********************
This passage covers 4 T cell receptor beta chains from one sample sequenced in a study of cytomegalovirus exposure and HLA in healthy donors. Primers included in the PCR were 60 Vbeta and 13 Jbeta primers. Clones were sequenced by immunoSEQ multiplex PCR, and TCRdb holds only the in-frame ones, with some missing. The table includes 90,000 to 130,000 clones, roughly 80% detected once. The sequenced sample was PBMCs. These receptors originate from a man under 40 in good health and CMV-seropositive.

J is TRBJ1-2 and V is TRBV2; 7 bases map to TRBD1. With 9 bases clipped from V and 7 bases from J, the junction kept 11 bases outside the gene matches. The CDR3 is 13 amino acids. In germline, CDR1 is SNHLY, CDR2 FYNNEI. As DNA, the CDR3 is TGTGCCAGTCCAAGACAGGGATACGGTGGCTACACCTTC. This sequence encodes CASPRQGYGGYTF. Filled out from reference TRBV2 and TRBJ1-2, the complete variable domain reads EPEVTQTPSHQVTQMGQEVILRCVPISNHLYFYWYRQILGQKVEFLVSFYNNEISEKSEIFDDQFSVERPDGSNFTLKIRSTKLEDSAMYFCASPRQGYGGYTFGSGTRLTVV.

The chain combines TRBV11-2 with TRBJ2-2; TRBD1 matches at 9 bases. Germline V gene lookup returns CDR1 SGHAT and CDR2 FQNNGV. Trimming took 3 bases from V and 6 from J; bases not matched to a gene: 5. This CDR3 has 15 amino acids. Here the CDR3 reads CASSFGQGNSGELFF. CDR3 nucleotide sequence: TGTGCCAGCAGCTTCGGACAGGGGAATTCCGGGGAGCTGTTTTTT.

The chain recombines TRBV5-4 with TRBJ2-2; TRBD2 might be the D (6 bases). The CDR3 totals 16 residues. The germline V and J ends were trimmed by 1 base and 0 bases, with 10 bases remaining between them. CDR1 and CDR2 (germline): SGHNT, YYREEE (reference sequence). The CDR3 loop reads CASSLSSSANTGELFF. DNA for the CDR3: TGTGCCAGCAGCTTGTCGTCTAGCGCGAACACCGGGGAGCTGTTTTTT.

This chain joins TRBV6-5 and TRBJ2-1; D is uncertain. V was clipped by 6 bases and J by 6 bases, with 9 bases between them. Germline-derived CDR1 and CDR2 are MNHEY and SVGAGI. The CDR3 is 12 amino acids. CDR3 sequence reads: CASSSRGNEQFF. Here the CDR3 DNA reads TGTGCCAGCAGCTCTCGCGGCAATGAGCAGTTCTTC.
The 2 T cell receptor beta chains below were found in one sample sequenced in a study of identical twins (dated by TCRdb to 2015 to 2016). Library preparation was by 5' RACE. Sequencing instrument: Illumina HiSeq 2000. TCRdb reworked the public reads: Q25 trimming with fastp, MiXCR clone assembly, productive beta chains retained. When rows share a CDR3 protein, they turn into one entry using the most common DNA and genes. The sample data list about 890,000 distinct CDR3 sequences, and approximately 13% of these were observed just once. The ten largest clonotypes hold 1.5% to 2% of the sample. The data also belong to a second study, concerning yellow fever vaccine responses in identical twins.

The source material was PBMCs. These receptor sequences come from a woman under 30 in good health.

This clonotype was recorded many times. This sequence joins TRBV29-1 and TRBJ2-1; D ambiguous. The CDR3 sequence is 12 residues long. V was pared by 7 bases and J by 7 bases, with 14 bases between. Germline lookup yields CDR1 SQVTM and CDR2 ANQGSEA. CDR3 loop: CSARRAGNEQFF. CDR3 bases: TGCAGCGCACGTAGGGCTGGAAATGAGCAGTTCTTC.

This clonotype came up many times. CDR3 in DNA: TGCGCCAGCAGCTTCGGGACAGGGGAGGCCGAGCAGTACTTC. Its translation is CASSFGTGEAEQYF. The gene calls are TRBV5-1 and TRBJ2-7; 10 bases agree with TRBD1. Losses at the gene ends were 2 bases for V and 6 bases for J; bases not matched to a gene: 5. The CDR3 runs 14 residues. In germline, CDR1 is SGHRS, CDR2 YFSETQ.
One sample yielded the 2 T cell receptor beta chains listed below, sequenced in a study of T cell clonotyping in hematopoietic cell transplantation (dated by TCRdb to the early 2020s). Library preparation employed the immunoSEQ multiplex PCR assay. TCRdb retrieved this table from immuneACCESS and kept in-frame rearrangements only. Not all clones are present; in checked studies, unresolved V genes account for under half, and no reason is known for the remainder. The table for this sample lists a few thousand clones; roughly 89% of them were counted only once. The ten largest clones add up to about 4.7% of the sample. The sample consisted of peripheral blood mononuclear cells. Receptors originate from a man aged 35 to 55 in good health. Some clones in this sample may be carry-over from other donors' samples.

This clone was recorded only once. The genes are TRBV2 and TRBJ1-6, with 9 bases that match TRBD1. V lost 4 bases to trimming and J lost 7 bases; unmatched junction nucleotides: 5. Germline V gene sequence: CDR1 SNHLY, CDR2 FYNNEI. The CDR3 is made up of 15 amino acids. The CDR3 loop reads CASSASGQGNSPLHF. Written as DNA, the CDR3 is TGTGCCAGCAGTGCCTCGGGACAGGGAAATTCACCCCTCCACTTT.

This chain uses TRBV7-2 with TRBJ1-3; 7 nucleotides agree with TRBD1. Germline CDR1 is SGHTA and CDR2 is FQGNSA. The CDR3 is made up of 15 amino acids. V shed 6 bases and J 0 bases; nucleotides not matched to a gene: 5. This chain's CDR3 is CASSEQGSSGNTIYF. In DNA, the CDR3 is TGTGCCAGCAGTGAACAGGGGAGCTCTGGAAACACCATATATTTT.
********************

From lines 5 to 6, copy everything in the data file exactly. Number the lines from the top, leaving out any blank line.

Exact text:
This chain joins TRBV6-5 and TRBJ2-1; D is uncertain. V was clipped by 6 bases and J by 6 bases, with 9 bases between them. Germline-derived CDR1 and CDR2 are MNHEY and SVGAGI. The CDR3 is 12 amino acids. CDR3 sequence reads: CASSSRGNEQFF. Here the CDR3 DNA reads TGTGCCAGCAGCTCTCGCGGCAATGAGCAGTTCTTC.
The 2 T cell receptor beta chains below were found in one sample sequenced in a study of identical twins (dated by TCRdb to 2015 to 2016). Library preparation was by 5' RACE. Sequencing instrument: Illumina HiSeq 2000. TCRdb reworked the public reads: Q25 trimming with fastp, MiXCR clone assembly, productive beta chains retained. When rows share a CDR3 protein, they turn into one entry using the most common DNA and genes. The sample data list about 890,000 distinct CDR3 sequences, and approximately 13% of these were observed just once. The ten largest clonotypes hold 1.5% to 2% of the sample. The data also belong to a second study, concerning yellow fever vaccine responses in identical twins.